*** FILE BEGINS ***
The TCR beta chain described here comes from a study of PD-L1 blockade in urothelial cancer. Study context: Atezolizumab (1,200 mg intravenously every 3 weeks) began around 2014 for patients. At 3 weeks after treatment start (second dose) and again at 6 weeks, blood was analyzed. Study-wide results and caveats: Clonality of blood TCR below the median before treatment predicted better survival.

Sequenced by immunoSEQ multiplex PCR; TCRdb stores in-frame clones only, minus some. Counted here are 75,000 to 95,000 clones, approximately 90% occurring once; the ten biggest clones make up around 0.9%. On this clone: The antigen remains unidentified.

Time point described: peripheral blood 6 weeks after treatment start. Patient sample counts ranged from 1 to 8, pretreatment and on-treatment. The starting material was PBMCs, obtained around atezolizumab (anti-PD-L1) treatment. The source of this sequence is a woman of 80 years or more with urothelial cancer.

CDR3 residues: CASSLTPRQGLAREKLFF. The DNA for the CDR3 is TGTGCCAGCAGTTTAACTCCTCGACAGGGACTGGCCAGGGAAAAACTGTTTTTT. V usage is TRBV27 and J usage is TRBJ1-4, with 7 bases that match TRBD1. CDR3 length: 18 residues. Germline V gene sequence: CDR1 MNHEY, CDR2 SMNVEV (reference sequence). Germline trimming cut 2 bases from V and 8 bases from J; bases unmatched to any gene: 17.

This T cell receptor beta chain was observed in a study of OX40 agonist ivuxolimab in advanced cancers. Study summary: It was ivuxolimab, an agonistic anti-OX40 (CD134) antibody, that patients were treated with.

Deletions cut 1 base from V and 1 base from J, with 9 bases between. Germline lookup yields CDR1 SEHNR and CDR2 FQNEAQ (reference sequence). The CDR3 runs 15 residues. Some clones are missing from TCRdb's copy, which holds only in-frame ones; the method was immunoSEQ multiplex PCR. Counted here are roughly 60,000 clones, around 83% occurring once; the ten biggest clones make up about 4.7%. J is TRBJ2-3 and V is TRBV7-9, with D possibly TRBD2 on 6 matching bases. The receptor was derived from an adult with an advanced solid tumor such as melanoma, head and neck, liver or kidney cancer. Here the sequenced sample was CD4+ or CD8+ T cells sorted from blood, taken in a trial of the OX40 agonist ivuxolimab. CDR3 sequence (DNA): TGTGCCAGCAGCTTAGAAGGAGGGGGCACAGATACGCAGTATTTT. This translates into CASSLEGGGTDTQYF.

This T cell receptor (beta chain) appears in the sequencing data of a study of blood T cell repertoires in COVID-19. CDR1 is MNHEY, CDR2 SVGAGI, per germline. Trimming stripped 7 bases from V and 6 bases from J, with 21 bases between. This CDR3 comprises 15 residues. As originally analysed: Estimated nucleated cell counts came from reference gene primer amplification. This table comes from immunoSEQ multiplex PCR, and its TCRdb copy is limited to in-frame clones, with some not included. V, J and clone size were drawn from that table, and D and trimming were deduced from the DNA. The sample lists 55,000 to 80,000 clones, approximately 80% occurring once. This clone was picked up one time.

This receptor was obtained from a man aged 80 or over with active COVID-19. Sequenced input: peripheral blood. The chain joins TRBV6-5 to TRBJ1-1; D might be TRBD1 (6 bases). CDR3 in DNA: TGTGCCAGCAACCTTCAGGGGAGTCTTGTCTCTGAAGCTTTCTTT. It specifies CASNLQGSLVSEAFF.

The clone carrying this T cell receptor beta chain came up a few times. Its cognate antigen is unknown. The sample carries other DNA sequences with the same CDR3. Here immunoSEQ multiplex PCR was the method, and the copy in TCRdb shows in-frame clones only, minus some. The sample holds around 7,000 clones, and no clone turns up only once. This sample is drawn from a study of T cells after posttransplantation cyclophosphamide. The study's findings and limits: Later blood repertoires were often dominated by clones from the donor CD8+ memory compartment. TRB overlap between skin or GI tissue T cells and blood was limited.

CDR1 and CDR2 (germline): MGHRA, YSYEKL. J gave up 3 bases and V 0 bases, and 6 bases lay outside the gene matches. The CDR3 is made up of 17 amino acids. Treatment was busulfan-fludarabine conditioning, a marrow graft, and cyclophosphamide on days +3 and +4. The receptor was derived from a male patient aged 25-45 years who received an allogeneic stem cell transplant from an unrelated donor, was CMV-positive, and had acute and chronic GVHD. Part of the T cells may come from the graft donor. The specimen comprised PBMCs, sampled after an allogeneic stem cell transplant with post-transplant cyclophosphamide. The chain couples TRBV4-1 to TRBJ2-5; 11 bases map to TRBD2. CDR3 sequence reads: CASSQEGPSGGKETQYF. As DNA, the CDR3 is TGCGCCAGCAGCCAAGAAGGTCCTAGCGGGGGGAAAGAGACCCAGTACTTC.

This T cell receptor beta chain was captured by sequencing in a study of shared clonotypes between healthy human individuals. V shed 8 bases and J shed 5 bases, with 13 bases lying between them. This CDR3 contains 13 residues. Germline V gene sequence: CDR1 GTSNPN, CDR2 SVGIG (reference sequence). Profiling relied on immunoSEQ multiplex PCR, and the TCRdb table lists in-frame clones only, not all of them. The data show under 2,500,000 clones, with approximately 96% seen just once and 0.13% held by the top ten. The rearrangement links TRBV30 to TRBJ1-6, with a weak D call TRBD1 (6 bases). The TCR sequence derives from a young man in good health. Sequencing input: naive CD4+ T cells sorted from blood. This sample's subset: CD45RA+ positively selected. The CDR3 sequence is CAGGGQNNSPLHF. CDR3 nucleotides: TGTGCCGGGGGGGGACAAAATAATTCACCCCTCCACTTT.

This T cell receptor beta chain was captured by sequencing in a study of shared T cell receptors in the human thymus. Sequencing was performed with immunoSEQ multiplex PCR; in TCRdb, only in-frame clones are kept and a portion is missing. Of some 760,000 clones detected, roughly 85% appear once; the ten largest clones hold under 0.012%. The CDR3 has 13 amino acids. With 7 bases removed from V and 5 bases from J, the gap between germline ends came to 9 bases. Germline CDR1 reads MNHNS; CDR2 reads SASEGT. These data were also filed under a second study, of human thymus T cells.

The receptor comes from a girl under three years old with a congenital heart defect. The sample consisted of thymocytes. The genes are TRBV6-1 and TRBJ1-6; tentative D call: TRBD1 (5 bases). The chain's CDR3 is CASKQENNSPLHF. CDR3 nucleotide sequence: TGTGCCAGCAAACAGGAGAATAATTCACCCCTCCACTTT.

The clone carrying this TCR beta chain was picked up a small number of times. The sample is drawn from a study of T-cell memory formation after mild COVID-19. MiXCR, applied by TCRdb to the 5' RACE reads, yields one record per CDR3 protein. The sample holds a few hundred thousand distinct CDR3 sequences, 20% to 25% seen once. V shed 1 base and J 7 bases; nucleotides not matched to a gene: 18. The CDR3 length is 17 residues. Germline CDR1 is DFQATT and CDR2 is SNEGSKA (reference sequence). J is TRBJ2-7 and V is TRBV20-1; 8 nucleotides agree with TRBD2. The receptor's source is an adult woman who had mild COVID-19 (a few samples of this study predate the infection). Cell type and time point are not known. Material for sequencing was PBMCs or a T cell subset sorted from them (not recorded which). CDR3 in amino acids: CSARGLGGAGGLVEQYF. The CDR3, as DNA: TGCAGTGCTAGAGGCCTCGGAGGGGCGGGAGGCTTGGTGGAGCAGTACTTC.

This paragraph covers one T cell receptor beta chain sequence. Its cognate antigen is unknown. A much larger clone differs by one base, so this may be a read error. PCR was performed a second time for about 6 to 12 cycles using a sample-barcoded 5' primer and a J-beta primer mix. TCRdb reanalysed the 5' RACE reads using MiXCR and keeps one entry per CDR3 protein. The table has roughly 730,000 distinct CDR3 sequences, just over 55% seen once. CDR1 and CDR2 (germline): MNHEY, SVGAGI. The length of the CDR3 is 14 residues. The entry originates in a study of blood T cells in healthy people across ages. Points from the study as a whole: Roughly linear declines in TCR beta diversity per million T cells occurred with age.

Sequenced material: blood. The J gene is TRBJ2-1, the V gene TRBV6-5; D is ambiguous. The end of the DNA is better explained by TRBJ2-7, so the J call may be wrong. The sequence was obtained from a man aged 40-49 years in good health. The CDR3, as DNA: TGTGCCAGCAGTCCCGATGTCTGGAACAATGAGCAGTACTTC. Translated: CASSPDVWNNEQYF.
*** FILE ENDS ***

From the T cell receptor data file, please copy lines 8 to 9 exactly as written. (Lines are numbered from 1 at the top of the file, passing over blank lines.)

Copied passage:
This receptor was obtained from a man aged 80 or over with active COVID-19. Sequenced input: peripheral blood. The chain joins TRBV6-5 to TRBJ1-1; D might be TRBD1 (6 bases). CDR3 in DNA: TGTGCCAGCAACCTTCAGGGGAGTCTTGTCTCTGAAGCTTTCTTT. It specifies CASNLQGSLVSEAFF.

The clone carrying this T cell receptor beta chain came up a few times. Its cognate antigen is unknown. The sample carries other DNA sequences with the same CDR3. Here immunoSEQ multiplex PCR was the method, and the copy in TCRdb shows in-frame clones only, minus some. The sample holds around 7,000 clones, and no clone turns up only once. This sample is drawn from a study of T cells after posttransplantation cyclophosphamide. The study's findings and limits: Later blood repertoires were often dominated by clones from the donor CD8+ memory compartment. TRB overlap between skin or GI tissue T cells and blood was limited.